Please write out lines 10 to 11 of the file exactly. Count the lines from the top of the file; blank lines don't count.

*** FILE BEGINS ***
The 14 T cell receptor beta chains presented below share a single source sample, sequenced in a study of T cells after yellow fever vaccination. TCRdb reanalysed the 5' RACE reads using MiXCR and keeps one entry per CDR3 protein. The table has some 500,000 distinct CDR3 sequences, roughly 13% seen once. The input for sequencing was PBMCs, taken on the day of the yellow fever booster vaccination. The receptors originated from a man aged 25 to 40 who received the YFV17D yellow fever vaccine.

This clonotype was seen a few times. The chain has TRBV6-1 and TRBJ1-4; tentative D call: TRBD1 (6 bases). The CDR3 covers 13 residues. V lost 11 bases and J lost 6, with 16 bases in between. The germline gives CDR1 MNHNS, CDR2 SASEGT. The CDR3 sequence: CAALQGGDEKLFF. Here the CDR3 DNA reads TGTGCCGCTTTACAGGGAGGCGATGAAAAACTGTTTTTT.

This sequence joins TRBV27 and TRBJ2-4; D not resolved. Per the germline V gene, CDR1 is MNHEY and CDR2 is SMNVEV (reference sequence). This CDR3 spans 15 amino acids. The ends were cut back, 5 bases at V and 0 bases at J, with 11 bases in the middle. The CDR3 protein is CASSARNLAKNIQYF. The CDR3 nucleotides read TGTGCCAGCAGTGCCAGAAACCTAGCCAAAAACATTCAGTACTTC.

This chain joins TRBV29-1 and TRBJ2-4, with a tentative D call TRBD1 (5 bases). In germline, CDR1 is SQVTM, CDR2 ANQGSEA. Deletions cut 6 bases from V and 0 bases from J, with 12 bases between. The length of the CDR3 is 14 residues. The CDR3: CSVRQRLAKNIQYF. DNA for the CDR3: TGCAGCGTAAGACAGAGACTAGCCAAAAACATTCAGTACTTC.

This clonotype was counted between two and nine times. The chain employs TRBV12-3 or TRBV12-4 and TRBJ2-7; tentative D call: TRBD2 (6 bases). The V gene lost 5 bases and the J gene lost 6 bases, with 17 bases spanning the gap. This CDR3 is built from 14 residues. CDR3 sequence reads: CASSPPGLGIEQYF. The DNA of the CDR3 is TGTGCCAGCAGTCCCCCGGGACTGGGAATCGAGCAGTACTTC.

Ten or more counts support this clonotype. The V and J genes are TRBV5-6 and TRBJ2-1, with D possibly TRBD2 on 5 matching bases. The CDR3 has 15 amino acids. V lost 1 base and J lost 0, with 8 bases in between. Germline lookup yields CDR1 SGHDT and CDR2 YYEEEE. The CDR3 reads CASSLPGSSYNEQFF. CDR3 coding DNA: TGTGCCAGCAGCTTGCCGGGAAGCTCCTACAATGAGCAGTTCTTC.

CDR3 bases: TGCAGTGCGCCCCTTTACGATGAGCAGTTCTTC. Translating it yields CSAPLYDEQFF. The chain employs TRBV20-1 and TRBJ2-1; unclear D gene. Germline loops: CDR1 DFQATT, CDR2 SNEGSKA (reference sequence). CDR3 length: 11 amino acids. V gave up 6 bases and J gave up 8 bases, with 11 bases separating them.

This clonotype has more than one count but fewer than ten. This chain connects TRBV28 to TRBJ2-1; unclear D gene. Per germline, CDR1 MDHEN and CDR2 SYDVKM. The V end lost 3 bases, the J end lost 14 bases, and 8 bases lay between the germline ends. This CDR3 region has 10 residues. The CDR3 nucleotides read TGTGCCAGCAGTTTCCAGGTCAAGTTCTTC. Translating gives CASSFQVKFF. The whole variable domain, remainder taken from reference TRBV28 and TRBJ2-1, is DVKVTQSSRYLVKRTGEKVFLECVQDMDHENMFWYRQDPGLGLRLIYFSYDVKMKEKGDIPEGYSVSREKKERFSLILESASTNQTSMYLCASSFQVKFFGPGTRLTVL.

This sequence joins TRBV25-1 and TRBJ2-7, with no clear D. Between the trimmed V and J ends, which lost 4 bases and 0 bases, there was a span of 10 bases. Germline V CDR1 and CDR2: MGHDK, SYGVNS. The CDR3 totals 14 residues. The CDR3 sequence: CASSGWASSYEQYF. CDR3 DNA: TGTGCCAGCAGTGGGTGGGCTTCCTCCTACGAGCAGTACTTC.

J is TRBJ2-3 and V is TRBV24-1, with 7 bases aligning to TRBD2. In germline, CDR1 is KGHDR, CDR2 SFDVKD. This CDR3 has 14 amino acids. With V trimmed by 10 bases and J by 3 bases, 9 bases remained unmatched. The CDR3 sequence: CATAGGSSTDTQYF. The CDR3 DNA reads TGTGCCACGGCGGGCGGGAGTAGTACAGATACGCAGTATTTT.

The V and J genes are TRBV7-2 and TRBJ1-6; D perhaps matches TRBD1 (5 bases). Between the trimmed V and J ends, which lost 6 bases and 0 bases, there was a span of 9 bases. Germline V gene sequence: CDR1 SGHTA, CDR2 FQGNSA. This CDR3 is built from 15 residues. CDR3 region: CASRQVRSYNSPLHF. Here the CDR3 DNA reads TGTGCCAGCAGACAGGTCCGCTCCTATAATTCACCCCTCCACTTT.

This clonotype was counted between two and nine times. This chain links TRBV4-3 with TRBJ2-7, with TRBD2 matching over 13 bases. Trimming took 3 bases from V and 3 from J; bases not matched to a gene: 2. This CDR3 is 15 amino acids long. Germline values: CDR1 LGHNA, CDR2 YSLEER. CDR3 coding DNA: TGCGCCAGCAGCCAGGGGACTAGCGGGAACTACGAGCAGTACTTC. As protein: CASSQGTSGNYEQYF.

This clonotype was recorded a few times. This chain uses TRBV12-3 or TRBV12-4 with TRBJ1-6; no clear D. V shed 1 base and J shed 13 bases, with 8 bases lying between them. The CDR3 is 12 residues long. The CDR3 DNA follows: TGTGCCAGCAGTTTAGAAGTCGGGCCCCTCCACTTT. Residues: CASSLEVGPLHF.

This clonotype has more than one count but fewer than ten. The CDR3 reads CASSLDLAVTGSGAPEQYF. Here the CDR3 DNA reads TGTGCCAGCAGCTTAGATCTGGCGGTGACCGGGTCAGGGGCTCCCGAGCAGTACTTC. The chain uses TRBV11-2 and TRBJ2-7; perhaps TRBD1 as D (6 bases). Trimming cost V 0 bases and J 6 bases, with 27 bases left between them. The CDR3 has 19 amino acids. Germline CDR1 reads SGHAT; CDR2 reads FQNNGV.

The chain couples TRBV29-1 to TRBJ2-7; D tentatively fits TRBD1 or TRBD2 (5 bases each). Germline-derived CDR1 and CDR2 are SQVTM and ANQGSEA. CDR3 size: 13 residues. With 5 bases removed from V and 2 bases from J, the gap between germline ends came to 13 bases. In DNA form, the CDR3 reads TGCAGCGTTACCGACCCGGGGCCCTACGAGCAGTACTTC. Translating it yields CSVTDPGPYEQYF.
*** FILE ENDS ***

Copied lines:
J is TRBJ2-3 and V is TRBV24-1, with 7 bases aligning to TRBD2. In germline, CDR1 is KGHDR, CDR2 SFDVKD. This CDR3 has 14 amino acids. With V trimmed by 10 bases and J by 3 bases, 9 bases remained unmatched. The CDR3 sequence: CATAGGSSTDTQYF. The CDR3 DNA reads TGTGCCACGGCGGGCGGGAGTAGTACAGATACGCAGTATTTT.

The V and J genes are TRBV7-2 and TRBJ1-6; D perhaps matches TRBD1 (5 bases). Between the trimmed V and J ends, which lost 6 bases and 0 bases, there was a span of 9 bases. Germline V gene sequence: CDR1 SGHTA, CDR2 FQGNSA. This CDR3 is built from 15 residues. CDR3 region: CASRQVRSYNSPLHF. Here the CDR3 DNA reads TGTGCCAGCAGACAGGTCCGCTCCTATAATTCACCCCTCCACTTT.